Another account of the battle of Oak hill.
--The Memphis Appeal publishes the following extract of a letter from Gen. E. Greer
, of Mississippi
, descriptive of the battle near Springfield, Mo.
I think that it was the hardest fought battle that ever occurred on this continent.
had about ten or eleven thousand of the best organized, the best drilled, best disciplined and best armed troops now engaged in this war. He selected his position well in front, while Siegel
steadily stole up in our rear.--Soon the fight opened all around us. The grape, canister, ball and shell fell thick and fast.--My regiment kept their horses saddled all night and slept on their arms, when the ball opened in our rear, and the hissing shot and bursting shell came rushing over and around us. I ordered my command to mount, and tried to cross a large creek in our rear, between us and the enemy, in order to charge their battery, but the road was completely blocked up with wagons.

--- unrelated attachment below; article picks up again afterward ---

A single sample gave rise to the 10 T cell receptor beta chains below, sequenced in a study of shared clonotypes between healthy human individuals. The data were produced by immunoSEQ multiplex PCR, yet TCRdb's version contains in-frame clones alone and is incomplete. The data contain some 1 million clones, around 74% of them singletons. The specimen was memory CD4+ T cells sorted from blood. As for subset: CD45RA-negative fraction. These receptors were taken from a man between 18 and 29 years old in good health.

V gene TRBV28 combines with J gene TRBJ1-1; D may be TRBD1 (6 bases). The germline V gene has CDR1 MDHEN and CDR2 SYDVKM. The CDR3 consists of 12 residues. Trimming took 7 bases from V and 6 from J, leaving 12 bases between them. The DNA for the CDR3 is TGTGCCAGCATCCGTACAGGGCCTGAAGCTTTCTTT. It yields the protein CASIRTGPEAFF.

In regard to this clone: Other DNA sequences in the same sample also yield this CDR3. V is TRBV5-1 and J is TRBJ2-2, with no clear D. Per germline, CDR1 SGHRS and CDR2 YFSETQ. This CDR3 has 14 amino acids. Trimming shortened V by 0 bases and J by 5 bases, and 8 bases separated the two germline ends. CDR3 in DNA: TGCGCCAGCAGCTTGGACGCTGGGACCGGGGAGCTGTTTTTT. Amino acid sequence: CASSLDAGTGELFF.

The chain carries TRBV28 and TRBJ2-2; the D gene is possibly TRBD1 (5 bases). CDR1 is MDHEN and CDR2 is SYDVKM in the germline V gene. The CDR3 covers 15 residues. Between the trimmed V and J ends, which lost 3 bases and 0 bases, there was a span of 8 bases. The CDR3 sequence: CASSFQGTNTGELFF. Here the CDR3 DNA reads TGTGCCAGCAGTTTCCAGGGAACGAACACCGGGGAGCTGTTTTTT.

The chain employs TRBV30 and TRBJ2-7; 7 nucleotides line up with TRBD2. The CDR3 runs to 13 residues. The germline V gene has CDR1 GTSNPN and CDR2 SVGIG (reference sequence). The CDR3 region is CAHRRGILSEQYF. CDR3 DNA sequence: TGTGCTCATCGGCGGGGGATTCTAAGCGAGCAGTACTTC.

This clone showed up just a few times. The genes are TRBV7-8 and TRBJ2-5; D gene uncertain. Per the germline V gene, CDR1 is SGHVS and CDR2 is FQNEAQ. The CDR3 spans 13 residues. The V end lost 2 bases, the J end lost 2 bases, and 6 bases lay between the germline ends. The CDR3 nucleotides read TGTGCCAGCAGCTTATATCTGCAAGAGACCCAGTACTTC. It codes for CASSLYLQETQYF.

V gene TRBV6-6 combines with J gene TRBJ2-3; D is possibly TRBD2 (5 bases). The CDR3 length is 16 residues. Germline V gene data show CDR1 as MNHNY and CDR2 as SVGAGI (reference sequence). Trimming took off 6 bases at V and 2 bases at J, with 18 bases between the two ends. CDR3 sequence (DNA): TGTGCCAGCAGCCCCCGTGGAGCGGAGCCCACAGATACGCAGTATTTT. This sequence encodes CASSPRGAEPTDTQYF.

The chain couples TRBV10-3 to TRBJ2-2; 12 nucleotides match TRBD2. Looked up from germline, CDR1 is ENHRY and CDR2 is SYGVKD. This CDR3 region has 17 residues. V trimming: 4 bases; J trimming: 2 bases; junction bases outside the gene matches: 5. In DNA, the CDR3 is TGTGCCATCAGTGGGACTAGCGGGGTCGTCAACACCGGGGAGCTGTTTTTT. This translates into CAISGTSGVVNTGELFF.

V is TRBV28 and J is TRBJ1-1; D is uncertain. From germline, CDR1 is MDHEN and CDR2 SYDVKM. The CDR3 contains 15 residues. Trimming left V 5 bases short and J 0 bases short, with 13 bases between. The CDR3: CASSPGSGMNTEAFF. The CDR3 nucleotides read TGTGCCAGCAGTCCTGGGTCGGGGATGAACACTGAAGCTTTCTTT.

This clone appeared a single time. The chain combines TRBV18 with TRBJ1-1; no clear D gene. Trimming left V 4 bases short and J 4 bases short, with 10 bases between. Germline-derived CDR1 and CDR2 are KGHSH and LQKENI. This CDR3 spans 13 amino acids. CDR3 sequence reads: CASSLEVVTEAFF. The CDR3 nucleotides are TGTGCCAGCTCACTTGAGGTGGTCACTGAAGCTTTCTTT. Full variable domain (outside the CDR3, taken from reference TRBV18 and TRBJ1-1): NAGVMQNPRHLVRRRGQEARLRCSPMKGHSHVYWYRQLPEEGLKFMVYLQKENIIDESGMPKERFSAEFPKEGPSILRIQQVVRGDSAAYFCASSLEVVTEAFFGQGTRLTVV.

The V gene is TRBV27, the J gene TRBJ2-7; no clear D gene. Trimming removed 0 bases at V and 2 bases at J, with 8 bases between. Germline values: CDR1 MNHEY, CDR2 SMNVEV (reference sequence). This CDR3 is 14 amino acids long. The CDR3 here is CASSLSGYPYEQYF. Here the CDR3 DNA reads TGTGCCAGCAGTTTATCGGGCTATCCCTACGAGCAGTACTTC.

Then I was ordered up to the left, and soon after was ordered to flank the enemy on his right.
I ordered Col. Carroll
's regiment to take a position, and I would move my command beyond his and charge Gen. Lyon
's command in the rear.
I gave the command ‘"Charge!"’ and was followed by as gallant a band of Texans as ever fought on any battle-field.
Our position for the most of the day was in the rear of the enemy.
The appearance and presence of this large cavalry force in their rear, occasionally shouting like demons, and charging on them, prevented Lyon
's command, through fear, from moving forward, and intimidated a large force of infantry, which never did get on the field.
These facts will never be fully known, unless the enemy make a fair report and true statement of facts.
I hope they may do so.
"As soon as the cavalry under me (I was acting as Brigadier General
) left the rear of the enemy, they retreated from the field.
I moved my command around, and received orders from General McCulloch
to take a position on a commanding ridge.
I there learned that Siegel
, with two pieces of cannon and two or three thousand Dutch
, had gone down the road.
I dispatched two of my Texas
companies and one Missouri
company after him. They captured his regimental flag and cannon, and killed and captured nearly all of his men. Siegel
got into Springfield
with two men only.
Myself and command were ordered in pursuit of the enemy, but unfortunately ordered in the wrong direction.
We remained in the saddle from sunrise to sunset.